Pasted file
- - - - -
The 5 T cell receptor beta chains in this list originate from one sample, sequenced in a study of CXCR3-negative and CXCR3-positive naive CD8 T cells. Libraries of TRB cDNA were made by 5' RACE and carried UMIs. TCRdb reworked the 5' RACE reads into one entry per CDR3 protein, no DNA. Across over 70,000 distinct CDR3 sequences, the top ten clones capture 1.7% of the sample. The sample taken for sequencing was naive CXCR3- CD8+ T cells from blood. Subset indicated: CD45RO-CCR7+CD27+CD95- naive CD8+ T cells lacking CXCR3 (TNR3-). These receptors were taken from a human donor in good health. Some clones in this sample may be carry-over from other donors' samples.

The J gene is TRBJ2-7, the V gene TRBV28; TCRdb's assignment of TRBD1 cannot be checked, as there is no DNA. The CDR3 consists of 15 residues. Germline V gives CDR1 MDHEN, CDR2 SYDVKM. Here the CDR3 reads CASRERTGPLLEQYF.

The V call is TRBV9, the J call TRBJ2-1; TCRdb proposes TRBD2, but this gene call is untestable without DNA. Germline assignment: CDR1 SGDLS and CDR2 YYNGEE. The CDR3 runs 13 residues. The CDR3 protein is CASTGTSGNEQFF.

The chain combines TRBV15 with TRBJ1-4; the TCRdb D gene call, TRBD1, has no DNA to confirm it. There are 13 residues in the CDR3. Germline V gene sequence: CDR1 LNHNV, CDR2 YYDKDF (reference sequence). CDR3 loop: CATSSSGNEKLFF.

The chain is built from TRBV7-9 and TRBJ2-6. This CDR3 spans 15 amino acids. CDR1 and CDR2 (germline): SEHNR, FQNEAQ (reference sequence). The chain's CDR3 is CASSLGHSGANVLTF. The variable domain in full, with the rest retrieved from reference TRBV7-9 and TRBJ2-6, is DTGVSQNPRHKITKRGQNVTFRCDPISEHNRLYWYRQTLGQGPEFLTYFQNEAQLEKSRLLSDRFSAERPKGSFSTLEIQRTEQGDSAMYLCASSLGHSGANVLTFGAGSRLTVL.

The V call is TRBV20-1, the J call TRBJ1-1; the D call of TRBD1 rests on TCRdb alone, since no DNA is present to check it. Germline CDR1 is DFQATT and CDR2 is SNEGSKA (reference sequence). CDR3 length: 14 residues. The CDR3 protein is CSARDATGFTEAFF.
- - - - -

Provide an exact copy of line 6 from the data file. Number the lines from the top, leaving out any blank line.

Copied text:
The V call is TRBV20-1, the J call TRBJ1-1; the D call of TRBD1 rests on TCRdb alone, since no DNA is present to check it. Germline CDR1 is DFQATT and CDR2 is SNEGSKA (reference sequence). CDR3 length: 14 residues. The CDR3 protein is CSARDATGFTEAFF.